Examined individually in logistic regression (Table 4), where the genetic and environmental risk indices were divided into 10 deciles, both risk scores were strongly predictive of DA: OR (per decile), 1.13 and 1.10, respectively. Thus, the ORs for DA between individuals at the lowest and highest decile of genetic and environmental risk equal 1.1310 or 3.39 and 1.1010 or 2.59, respectively. The correlation between risk scores was small (plus 0.11) but significant (P<.001). Examined individually, DA in adopted children was also significantly predicted by male sex, younger AFCAP, and a later birth year.
Next, we examined the genetic and environmental indices jointly with sex, AFCAP, and birth year (Table 5). The predictive power of both indices declined slightly as would be expected given their low intercorrelation. Sex remained predictive but not AFCAP or birth year.
We then explored whether the sexes differed in their sensitivity to genetic or environmental risk factors. Adding these interactions one at a time to the model depicted in Table 4 showed no significant interaction between sex and environmental risk (P=.91), but there was modest evidence that males were more sensitive to the impact of genetic risk factors for DA (P=.03).
Finally, we analyzed these predictor variables on the scale of raw probabilities without and with an interaction between the genetic and environmental risk scores (Table 6). The interaction was significant, showing that the impact of an adverse environment on risk for DA was substantially greater in those with a high vs low genetic liability to DA (Figure).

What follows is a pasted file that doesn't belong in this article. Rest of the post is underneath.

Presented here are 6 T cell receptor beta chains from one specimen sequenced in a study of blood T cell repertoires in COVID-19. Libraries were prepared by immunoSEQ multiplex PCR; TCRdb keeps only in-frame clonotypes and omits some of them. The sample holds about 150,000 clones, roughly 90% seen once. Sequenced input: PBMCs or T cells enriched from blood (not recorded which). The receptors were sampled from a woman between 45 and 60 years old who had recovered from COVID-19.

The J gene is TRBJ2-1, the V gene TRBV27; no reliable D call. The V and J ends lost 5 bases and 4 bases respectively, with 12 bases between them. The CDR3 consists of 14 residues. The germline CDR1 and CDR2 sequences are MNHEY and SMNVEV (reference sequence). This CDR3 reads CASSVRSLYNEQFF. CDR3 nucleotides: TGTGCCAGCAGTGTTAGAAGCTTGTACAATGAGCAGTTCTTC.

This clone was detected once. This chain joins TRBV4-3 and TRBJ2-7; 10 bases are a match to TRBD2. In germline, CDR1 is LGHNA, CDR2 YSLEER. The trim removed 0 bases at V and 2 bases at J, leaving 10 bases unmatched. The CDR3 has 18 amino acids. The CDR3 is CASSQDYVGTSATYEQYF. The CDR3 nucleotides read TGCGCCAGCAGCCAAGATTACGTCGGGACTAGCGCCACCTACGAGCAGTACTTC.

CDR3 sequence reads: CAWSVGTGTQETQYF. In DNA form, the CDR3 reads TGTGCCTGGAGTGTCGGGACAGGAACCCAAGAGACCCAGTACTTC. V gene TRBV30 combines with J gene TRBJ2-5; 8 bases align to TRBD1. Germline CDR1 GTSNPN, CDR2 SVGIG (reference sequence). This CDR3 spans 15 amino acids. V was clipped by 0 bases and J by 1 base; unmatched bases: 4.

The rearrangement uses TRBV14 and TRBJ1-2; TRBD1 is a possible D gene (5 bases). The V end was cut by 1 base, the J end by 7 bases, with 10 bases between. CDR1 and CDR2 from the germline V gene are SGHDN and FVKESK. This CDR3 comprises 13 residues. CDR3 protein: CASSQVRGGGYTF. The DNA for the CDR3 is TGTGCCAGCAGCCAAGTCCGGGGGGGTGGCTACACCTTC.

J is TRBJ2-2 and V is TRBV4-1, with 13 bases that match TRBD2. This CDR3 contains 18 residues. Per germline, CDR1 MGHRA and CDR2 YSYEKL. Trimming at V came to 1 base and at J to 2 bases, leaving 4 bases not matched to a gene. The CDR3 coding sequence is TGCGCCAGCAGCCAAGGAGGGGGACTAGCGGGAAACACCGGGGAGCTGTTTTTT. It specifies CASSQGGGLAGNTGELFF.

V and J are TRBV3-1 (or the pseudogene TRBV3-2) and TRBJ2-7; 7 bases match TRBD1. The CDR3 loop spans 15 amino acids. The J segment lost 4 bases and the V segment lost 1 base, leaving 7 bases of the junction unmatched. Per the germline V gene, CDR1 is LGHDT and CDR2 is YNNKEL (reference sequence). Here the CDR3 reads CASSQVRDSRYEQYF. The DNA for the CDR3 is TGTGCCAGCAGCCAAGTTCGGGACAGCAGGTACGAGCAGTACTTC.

From these analyses, 5 results are noteworthy. First, we replicated in a large national full-adoption design results from 4 large-sample general population twin studies performed in Australia and the United States5,7–9 showing a strong contribution of genetic factors to the etiology of DA. While our study used registry data, diagnoses of DA in these twin studies were all based on personal interviews. Our results are also consistent with findings from a small-sample US adoption study that examined 197 adopted children of parents selected for alcohol abuse, DA, or antisocial behavior from hospital and prison records and matched control subjects.18,19 Because we had full population information, we could use in the same cohort both standard adoption designs. Beginning with biological parents with DA, their adopted away children had more than a 2-fold increased risk for DA. Beginning with adopted children with DA, their biological full and half siblings had a 1.8- and 1.4-fold increased risk for DA, respectively.